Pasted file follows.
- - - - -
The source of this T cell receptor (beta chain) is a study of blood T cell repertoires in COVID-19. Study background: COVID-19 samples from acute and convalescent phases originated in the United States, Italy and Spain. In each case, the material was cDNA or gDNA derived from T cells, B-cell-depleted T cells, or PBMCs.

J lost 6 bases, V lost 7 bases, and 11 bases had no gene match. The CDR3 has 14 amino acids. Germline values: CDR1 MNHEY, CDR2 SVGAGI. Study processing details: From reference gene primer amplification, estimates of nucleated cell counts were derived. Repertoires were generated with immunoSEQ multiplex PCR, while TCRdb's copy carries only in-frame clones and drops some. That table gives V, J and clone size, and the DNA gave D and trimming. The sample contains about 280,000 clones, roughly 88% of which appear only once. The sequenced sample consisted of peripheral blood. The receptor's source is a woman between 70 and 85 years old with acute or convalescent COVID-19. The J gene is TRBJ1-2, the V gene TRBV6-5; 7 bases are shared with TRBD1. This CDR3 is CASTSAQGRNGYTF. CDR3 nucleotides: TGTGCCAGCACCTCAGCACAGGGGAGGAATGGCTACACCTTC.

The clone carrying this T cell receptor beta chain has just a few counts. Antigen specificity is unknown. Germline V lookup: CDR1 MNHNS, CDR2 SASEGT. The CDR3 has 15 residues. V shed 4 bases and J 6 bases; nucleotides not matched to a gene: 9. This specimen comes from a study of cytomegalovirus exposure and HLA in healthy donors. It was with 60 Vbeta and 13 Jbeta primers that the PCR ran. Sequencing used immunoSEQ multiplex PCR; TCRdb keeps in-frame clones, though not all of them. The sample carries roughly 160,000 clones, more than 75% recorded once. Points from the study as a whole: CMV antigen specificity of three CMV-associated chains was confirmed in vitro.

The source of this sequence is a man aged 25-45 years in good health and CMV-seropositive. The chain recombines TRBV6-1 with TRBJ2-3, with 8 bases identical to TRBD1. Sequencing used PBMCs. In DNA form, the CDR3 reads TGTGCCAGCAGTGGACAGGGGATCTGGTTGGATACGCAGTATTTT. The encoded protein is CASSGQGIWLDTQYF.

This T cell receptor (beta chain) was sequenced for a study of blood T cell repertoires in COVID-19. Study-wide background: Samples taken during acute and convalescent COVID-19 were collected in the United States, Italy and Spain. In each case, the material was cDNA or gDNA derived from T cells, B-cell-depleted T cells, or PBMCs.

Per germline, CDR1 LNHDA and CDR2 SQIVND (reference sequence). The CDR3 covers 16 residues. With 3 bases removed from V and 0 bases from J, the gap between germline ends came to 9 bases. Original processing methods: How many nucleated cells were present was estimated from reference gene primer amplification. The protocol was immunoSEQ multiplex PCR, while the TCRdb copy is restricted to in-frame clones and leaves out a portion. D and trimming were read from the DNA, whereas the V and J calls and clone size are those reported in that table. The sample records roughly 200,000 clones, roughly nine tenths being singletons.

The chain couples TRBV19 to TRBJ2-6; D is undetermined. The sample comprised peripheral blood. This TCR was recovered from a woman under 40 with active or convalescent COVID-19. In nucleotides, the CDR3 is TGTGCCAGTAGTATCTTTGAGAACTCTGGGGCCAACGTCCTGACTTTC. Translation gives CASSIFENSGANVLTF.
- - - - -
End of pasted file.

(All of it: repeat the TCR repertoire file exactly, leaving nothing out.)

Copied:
The source of this T cell receptor (beta chain) is a study of blood T cell repertoires in COVID-19. Study background: COVID-19 samples from acute and convalescent phases originated in the United States, Italy and Spain. In each case, the material was cDNA or gDNA derived from T cells, B-cell-depleted T cells, or PBMCs.

J lost 6 bases, V lost 7 bases, and 11 bases had no gene match. The CDR3 has 14 amino acids. Germline values: CDR1 MNHEY, CDR2 SVGAGI. Study processing details: From reference gene primer amplification, estimates of nucleated cell counts were derived. Repertoires were generated with immunoSEQ multiplex PCR, while TCRdb's copy carries only in-frame clones and drops some. That table gives V, J and clone size, and the DNA gave D and trimming. The sample contains about 280,000 clones, roughly 88% of which appear only once. The sequenced sample consisted of peripheral blood. The receptor's source is a woman between 70 and 85 years old with acute or convalescent COVID-19. The J gene is TRBJ1-2, the V gene TRBV6-5; 7 bases are shared with TRBD1. This CDR3 is CASTSAQGRNGYTF. CDR3 nucleotides: TGTGCCAGCACCTCAGCACAGGGGAGGAATGGCTACACCTTC.

The clone carrying this T cell receptor beta chain has just a few counts. Antigen specificity is unknown. Germline V lookup: CDR1 MNHNS, CDR2 SASEGT. The CDR3 has 15 residues. V shed 4 bases and J 6 bases; nucleotides not matched to a gene: 9. This specimen comes from a study of cytomegalovirus exposure and HLA in healthy donors. It was with 60 Vbeta and 13 Jbeta primers that the PCR ran. Sequencing used immunoSEQ multiplex PCR; TCRdb keeps in-frame clones, though not all of them. The sample carries roughly 160,000 clones, more than 75% recorded once. Points from the study as a whole: CMV antigen specificity of three CMV-associated chains was confirmed in vitro.

The source of this sequence is a man aged 25-45 years in good health and CMV-seropositive. The chain recombines TRBV6-1 with TRBJ2-3, with 8 bases identical to TRBD1. Sequencing used PBMCs. In DNA form, the CDR3 reads TGTGCCAGCAGTGGACAGGGGATCTGGTTGGATACGCAGTATTTT. The encoded protein is CASSGQGIWLDTQYF.

This T cell receptor (beta chain) was sequenced for a study of blood T cell repertoires in COVID-19. Study-wide background: Samples taken during acute and convalescent COVID-19 were collected in the United States, Italy and Spain. In each case, the material was cDNA or gDNA derived from T cells, B-cell-depleted T cells, or PBMCs.

Per germline, CDR1 LNHDA and CDR2 SQIVND (reference sequence). The CDR3 covers 16 residues. With 3 bases removed from V and 0 bases from J, the gap between germline ends came to 9 bases. Original processing methods: How many nucleated cells were present was estimated from reference gene primer amplification. The protocol was immunoSEQ multiplex PCR, while the TCRdb copy is restricted to in-frame clones and leaves out a portion. D and trimming were read from the DNA, whereas the V and J calls and clone size are those reported in that table. The sample records roughly 200,000 clones, roughly nine tenths being singletons.

The chain couples TRBV19 to TRBJ2-6; D is undetermined. The sample comprised peripheral blood. This TCR was recovered from a woman under 40 with active or convalescent COVID-19. In nucleotides, the CDR3 is TGTGCCAGTAGTATCTTTGAGAACTCTGGGGCCAACGTCCTGACTTTC. Translation gives CASSIFENSGANVLTF.